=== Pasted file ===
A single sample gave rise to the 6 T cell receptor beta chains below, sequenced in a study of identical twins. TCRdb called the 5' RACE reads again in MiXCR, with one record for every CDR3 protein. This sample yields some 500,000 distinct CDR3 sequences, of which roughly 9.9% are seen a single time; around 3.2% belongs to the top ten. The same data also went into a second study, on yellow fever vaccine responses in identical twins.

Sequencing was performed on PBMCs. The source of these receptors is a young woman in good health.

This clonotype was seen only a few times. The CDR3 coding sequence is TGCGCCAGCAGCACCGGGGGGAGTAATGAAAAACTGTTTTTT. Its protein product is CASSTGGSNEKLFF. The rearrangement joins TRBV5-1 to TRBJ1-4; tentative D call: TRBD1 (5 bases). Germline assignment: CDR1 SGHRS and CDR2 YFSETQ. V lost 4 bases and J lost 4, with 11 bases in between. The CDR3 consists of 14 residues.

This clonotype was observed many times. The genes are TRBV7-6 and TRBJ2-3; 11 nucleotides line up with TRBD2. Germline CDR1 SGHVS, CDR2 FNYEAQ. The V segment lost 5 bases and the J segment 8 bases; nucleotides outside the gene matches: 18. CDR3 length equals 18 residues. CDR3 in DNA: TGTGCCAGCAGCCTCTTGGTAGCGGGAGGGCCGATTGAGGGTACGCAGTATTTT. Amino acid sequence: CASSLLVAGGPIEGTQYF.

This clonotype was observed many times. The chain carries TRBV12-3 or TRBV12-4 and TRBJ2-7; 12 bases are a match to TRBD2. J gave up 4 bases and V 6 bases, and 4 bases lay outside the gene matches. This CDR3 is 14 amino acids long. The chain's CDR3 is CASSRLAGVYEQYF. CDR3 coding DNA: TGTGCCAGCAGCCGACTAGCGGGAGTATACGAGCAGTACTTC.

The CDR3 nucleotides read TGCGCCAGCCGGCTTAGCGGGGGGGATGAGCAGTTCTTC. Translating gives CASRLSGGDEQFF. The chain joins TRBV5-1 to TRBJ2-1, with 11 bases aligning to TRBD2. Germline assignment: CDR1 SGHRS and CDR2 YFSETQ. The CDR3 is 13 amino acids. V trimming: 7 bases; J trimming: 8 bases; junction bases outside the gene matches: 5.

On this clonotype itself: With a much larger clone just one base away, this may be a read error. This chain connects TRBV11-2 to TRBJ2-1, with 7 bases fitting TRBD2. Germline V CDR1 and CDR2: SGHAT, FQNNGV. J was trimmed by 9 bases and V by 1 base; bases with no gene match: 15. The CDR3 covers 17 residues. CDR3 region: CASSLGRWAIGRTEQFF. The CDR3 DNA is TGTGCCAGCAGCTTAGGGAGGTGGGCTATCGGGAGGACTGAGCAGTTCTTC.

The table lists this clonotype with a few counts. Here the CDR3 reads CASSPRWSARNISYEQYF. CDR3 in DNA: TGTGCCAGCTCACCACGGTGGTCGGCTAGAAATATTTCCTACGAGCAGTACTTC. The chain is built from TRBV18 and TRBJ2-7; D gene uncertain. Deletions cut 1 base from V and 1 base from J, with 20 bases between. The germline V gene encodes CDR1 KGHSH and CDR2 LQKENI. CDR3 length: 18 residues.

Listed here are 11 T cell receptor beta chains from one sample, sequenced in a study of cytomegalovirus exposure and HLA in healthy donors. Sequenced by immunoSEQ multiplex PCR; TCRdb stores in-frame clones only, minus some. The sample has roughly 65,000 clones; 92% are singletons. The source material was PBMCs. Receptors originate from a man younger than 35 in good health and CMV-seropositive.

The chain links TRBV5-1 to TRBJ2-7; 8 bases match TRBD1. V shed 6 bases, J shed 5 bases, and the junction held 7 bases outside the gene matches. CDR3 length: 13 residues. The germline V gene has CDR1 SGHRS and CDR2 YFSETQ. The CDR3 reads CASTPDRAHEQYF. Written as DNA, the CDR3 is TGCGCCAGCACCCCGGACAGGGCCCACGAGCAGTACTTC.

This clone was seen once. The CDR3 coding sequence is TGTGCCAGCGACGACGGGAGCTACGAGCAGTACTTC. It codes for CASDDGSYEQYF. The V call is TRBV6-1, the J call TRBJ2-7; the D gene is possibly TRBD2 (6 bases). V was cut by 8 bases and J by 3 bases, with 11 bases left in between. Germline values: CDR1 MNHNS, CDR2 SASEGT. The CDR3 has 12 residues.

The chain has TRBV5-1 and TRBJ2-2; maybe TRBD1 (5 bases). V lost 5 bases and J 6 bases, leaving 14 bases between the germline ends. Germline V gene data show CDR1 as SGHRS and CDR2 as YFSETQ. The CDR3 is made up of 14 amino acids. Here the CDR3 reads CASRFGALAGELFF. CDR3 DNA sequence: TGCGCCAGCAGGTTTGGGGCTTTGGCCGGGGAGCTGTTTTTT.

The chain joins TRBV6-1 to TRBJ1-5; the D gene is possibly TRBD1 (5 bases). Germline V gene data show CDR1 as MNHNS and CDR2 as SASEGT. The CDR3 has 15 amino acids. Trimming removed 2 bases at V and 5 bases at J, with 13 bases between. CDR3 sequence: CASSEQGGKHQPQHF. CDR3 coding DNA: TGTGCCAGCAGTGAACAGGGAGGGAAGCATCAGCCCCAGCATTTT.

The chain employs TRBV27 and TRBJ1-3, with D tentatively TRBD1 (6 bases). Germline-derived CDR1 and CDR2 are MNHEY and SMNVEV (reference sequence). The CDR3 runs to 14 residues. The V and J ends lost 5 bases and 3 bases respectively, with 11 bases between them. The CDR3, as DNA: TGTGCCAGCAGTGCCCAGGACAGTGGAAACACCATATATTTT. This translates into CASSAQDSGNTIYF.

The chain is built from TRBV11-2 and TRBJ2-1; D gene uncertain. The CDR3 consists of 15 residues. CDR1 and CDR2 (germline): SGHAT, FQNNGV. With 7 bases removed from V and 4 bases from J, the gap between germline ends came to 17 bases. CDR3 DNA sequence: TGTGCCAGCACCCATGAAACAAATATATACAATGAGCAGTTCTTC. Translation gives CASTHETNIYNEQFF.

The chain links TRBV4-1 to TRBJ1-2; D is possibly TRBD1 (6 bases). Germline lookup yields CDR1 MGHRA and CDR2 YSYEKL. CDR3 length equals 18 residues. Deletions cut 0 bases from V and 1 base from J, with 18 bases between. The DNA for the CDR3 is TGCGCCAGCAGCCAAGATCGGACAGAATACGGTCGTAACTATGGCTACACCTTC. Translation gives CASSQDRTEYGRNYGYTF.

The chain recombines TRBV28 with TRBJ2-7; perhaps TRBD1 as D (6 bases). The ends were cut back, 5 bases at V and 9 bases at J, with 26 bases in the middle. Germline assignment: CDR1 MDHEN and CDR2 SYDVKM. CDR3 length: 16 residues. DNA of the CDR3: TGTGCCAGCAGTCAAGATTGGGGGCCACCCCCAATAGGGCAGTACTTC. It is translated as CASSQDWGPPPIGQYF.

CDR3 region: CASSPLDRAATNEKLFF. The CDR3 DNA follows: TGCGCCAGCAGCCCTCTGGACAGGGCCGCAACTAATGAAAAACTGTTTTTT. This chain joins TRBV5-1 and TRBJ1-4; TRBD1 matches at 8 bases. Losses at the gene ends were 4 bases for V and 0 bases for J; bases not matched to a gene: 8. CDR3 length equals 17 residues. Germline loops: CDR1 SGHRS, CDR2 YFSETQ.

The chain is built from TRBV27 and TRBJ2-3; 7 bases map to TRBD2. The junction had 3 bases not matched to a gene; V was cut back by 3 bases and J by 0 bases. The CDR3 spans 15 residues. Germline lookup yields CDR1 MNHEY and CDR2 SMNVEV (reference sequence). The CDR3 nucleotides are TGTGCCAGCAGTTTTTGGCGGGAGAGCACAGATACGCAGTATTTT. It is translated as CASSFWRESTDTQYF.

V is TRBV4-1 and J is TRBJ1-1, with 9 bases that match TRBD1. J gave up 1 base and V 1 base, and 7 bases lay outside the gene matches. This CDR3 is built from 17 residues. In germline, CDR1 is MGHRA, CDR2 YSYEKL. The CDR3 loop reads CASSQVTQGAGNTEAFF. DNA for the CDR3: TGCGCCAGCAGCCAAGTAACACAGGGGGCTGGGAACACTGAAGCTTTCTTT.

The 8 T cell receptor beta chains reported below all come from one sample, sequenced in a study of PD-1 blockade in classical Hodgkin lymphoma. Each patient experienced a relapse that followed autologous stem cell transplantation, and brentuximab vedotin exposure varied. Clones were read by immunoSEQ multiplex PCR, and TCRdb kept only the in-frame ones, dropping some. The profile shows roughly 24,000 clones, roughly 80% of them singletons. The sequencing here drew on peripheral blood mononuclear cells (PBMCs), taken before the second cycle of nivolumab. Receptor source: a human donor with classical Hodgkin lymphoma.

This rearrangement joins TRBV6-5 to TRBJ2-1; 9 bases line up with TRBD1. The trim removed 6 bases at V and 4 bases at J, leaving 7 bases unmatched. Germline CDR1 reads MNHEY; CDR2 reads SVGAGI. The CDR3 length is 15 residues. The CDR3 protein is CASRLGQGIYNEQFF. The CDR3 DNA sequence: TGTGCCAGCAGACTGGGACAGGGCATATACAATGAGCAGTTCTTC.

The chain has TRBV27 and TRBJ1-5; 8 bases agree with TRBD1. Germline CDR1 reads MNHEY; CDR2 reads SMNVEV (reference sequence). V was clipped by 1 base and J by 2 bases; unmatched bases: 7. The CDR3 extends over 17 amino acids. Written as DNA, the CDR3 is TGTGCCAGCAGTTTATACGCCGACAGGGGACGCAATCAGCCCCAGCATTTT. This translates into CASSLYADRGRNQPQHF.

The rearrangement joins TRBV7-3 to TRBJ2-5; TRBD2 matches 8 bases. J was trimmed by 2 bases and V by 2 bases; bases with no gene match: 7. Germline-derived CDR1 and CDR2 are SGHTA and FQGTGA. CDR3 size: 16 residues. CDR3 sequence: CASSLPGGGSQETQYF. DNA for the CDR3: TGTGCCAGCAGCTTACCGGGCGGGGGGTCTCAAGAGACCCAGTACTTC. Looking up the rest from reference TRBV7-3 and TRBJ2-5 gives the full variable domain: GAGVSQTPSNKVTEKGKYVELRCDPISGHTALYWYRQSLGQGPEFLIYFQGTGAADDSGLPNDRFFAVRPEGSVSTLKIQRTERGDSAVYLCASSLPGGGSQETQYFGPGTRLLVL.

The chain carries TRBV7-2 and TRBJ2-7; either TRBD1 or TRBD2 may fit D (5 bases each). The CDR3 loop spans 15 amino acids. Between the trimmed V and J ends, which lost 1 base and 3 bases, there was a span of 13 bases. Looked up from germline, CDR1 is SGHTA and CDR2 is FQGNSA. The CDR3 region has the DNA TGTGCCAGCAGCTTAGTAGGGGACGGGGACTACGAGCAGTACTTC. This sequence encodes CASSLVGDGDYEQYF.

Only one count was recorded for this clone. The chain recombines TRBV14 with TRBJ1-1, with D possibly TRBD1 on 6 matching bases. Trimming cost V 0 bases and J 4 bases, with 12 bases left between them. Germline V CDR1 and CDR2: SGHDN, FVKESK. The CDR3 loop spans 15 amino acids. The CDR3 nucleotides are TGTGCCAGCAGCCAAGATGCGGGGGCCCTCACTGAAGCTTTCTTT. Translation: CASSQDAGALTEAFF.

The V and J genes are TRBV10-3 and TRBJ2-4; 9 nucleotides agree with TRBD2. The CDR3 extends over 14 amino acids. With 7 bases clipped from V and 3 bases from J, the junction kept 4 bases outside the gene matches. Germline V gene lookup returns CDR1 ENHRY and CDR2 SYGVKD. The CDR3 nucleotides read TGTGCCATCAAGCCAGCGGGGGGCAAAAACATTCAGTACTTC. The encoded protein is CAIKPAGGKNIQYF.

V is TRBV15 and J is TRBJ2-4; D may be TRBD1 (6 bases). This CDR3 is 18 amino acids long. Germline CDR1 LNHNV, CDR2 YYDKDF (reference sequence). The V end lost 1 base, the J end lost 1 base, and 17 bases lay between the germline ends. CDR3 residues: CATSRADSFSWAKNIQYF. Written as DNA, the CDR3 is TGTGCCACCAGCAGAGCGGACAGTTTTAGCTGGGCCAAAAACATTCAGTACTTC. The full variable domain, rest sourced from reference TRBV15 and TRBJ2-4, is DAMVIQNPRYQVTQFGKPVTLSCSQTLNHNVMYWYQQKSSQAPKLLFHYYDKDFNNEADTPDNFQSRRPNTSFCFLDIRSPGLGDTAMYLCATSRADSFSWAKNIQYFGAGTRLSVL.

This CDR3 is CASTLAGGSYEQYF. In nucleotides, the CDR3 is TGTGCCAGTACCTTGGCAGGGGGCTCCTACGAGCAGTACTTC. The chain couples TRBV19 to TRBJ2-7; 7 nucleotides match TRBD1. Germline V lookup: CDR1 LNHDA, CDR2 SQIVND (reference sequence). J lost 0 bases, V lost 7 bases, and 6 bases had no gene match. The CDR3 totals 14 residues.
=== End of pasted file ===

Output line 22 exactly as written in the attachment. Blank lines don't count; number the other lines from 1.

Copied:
This rearrangement joins TRBV6-5 to TRBJ2-1; 9 bases line up with TRBD1. The trim removed 6 bases at V and 4 bases at J, leaving 7 bases unmatched. Germline CDR1 reads MNHEY; CDR2 reads SVGAGI. The CDR3 length is 15 residues. The CDR3 protein is CASRLGQGIYNEQFF. The CDR3 DNA sequence: TGTGCCAGCAGACTGGGACAGGGCATATACAATGAGCAGTTCTTC.